Petition Closed

We the undersigned wish to make known our concerns for the future of the historic Thomas Gaddis Homestead in Uniontown, Pennsylvania.

The Gaddis Homestead, also known as Fort Gaddis, is the oldest known building in Fayette County and the second oldest log cabin in Western Pennsylvania. The Gaddis Homestead was built between 1769 and 1774 by Colonel Thomas Gaddis (1742–1834), a Revolutionary War patriot who was in charge of the defense of the region at the time. In fact, his home was designated as a site for community meetings and shelter in times of emergency, hence the term "Fort Gaddis."

The Pennsylvania Historical & Museum Commission installed a historical marker near 809 Morgantown Road, Uniontown, Pennsylvania 15401. However, the Fort is actually located to the rear of the property located at 813 Morgantown Road or alternatively, to the rear of the property located at 121 Georges Fairchance Road. Nonetheless, permission is currently required from the corresponding property owners in order to gain access to the Gaddis Homestead.

We the undersigned hope to inspire civic leaders, urban planners, and other interested parties to restore Fort Gaddis and to provide for a public access route from Brownfield Road, which also runs adjacent to the property.

Although the Thomas Gaddis Homestead was added to the National Register of Historic Places in 1974, it has unfortunately fallen into a state of disrepair, mainly due to neglect and the intrusion of nearby development.

Remarkably, the fifty-nine acres surrounding Fort Gaddis is currently for sale and as you know, the fracking boom is rapidly changing the landscape of southwestern Pennsylvania. If we don’t act now, it won’t be long before oil and gas companies are fracking on the Gaddis Homestead, which will eventually be lost to history, forever.

We the undersigned believe that the Gaddis Homestead is a unique architectural and historic treasure that is worthy of preservation and urge the City of Uniontown, County of Fayette, and State of Pennsylvania to take an active role in preserving this historic landmark for future generations to come.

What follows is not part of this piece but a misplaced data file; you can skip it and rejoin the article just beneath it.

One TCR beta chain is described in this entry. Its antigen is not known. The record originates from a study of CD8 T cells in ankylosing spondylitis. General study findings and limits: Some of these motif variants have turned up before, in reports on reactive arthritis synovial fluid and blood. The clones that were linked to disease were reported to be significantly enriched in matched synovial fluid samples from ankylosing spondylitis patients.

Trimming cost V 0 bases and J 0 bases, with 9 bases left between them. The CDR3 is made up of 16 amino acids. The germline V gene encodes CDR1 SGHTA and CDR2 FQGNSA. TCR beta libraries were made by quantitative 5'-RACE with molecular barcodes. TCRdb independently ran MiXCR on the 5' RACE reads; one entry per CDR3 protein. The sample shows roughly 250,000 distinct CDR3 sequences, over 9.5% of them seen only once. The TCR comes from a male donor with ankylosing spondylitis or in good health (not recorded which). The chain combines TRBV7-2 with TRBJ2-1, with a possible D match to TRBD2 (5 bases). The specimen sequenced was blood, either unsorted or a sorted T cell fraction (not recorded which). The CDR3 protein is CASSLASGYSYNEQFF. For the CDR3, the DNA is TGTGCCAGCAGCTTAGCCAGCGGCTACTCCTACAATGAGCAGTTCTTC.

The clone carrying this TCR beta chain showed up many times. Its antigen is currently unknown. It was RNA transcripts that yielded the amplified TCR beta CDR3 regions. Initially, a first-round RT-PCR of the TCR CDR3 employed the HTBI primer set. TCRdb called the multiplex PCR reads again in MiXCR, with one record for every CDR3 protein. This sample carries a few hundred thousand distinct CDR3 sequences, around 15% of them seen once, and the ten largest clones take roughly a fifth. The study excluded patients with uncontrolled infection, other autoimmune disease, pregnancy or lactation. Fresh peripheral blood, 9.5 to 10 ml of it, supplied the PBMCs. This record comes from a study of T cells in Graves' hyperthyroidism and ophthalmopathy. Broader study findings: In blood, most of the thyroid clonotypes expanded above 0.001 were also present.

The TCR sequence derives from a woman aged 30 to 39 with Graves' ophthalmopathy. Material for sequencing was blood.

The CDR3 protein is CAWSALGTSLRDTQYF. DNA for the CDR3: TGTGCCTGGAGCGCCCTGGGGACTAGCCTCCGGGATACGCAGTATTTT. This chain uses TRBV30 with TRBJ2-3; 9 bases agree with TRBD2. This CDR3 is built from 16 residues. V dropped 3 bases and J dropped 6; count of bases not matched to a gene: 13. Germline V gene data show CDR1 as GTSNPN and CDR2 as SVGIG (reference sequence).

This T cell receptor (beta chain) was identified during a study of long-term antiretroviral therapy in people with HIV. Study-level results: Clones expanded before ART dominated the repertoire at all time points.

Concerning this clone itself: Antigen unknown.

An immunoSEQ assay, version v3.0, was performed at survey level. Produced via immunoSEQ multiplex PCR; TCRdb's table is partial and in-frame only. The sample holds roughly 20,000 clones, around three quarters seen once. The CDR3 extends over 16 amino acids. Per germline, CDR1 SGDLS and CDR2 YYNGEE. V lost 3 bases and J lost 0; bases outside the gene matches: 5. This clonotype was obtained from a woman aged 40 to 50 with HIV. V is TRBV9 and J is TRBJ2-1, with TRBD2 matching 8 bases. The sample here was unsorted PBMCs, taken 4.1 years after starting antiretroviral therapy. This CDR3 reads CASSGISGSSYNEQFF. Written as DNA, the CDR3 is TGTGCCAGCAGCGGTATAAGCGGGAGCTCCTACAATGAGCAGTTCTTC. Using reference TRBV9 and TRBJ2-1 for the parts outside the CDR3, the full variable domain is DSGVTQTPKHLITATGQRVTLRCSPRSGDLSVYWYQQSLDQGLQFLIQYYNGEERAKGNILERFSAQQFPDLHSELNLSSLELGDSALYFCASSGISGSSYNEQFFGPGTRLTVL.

Letter to
governor of pennsylvania Tom Corbett
Fayette County Vice Chairman Vince Zapotosky
Fayette County Chairman Al Ambrosini
and 10 others
US House - Rep. SHUSTER - District 9 Rep. Bill Shuster
PA Senate - Sen. KASUNIC - District 32 Senator Richard Kasunic
PA House - Rep. MAHONEY - District 51 Hon. Tim Mahoney
Pennsylvania Governor
President of the United States
Pennsylvania State Senate
Pennsylvania State House
U.S. Senate
U.S. House of Representatives
Fayette County Secretary Angela M. Zimmerlink
Save the Thomas Gaddis Homestead!

We the undersigned wish to make known our concerns for the future of the historic Thomas Gaddis Homestead in Uniontown, Pennsylvania.

The Gaddis Homestead, also known as Fort Gaddis, is the oldest known building in Fayette County and the second oldest log cabin in Western Pennsylvania. The Gaddis Homestead was built between 1769 and 1774 by Colonel Thomas Gaddis (1742–1834), a Revolutionary War patriot who was in charge of the defense of the region at the time. In fact, his home was designated as a site for community meetings and shelter in times of emergency, hence the term "Fort Gaddis."

The Pennsylvania Historical & Museum Commission installed a historical marker near 809 Morgantown Road, Uniontown, Pennsylvania 15401. However, the Fort is actually located to the rear of the property located at 813 Morgantown Road or alternatively, to the rear of the property located at 121 Georges Fairchance Road. Nonetheless, permission is currently required from the corresponding property owners in order to gain access to the Gaddis Homestead.

We the undersigned hope to inspire civic leaders, urban planners, and other interested parties to restore Fort Gaddis and to provide for a public access route from Brownfield Road, which also runs adjacent to the property.

Although the Thomas Gaddis Homestead was added to the National Register of Historic Places in 1974, it has unfortunately fallen into a state of disrepair, mainly due to neglect and the intrusion of nearby development.

Remarkably, the fifty-nine acres surrounding Fort Gaddis is currently for sale and as you know, the fracking boom is rapidly changing the landscape of southwestern Pennsylvania. If we don’t act now, it won’t be long before oil and gas companies are fracking on the Gaddis Homestead, which will eventually be lost to history, forever.

We the undersigned believe that the Gaddis Homestead is a unique architectural and historic treasure that is worthy of preservation and urge the City of Uniontown, County of Fayette, and State of Pennsylvania to take an active role in preserving this historic landmark for future generations to come.